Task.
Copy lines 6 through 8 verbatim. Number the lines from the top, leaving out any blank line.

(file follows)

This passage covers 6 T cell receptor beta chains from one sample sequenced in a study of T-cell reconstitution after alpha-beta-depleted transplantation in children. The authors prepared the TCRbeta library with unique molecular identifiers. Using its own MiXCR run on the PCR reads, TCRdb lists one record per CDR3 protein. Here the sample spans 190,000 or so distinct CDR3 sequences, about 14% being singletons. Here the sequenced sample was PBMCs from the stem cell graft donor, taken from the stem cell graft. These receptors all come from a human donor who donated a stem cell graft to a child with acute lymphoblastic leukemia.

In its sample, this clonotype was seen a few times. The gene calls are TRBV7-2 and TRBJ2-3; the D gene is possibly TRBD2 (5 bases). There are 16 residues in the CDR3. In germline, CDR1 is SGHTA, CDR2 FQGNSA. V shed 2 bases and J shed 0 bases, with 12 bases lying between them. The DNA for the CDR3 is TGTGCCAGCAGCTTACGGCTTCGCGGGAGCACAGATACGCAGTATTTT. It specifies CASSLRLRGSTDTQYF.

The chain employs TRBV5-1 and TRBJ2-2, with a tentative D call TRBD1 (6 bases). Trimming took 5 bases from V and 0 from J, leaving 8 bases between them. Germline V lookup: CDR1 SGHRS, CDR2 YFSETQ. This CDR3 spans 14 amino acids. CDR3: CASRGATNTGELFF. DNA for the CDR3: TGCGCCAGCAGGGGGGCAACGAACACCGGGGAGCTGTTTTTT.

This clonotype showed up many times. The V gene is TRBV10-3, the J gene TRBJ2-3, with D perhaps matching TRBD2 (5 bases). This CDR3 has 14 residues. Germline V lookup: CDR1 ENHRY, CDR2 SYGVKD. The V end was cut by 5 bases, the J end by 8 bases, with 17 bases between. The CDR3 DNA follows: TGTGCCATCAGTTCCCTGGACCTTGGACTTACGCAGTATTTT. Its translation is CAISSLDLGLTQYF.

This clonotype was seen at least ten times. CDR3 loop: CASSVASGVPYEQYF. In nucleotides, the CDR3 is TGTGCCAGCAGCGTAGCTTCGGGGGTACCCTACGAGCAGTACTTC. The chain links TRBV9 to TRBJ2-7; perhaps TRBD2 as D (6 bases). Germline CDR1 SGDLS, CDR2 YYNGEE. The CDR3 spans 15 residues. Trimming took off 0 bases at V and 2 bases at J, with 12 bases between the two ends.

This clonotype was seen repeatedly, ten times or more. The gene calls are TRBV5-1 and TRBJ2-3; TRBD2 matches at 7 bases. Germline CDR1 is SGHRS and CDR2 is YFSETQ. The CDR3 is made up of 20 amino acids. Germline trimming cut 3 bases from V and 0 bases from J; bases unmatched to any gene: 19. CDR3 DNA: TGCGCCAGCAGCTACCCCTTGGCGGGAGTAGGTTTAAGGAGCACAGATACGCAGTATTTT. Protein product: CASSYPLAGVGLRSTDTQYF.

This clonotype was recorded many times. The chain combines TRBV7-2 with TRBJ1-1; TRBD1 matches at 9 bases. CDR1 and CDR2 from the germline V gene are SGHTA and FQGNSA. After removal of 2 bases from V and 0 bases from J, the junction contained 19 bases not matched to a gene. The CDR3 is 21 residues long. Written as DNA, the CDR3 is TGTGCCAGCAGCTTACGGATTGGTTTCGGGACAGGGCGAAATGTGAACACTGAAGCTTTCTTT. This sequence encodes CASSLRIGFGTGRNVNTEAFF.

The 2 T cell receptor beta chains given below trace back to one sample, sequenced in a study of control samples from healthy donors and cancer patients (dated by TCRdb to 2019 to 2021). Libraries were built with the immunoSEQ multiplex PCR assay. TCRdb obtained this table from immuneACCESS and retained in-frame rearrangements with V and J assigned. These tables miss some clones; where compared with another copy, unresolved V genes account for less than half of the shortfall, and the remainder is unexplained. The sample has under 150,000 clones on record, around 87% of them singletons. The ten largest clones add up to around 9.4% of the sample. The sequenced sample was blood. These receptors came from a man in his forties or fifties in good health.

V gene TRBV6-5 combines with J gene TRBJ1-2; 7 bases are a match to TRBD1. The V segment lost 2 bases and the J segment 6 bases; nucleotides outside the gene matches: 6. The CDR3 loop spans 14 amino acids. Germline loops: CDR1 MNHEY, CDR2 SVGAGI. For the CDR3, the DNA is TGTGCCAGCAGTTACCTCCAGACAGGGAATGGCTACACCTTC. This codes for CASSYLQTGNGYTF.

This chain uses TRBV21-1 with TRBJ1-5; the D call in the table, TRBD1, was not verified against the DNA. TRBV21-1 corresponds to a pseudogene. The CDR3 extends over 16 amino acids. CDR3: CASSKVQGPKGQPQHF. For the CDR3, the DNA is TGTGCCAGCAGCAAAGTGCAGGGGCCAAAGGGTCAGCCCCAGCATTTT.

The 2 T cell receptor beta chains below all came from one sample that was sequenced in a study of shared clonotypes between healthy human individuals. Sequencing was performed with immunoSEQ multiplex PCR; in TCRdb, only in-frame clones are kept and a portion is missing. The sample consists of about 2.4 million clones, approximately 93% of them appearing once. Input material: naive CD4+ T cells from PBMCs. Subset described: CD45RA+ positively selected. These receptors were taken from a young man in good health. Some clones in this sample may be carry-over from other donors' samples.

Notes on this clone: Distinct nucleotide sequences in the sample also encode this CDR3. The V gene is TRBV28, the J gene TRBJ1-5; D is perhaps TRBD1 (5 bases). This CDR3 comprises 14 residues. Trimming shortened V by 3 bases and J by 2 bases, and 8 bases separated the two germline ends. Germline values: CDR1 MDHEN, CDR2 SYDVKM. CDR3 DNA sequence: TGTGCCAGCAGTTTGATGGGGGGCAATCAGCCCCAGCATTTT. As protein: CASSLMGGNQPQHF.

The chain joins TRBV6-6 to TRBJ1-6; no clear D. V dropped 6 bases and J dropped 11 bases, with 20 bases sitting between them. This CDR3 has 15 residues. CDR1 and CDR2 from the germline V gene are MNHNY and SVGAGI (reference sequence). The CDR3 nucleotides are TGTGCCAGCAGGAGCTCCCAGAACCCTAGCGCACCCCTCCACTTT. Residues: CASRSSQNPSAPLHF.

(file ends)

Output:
This clonotype was seen repeatedly, ten times or more. The gene calls are TRBV5-1 and TRBJ2-3; TRBD2 matches at 7 bases. Germline CDR1 is SGHRS and CDR2 is YFSETQ. The CDR3 is made up of 20 amino acids. Germline trimming cut 3 bases from V and 0 bases from J; bases unmatched to any gene: 19. CDR3 DNA: TGCGCCAGCAGCTACCCCTTGGCGGGAGTAGGTTTAAGGAGCACAGATACGCAGTATTTT. Protein product: CASSYPLAGVGLRSTDTQYF.

This clonotype was recorded many times. The chain combines TRBV7-2 with TRBJ1-1; TRBD1 matches at 9 bases. CDR1 and CDR2 from the germline V gene are SGHTA and FQGNSA. After removal of 2 bases from V and 0 bases from J, the junction contained 19 bases not matched to a gene. The CDR3 is 21 residues long. Written as DNA, the CDR3 is TGTGCCAGCAGCTTACGGATTGGTTTCGGGACAGGGCGAAATGTGAACACTGAAGCTTTCTTT. This sequence encodes CASSLRIGFGTGRNVNTEAFF.

The 2 T cell receptor beta chains given below trace back to one sample, sequenced in a study of control samples from healthy donors and cancer patients (dated by TCRdb to 2019 to 2021). Libraries were built with the immunoSEQ multiplex PCR assay. TCRdb obtained this table from immuneACCESS and retained in-frame rearrangements with V and J assigned. These tables miss some clones; where compared with another copy, unresolved V genes account for less than half of the shortfall, and the remainder is unexplained. The sample has under 150,000 clones on record, around 87% of them singletons. The ten largest clones add up to around 9.4% of the sample. The sequenced sample was blood. These receptors came from a man in his forties or fifties in good health.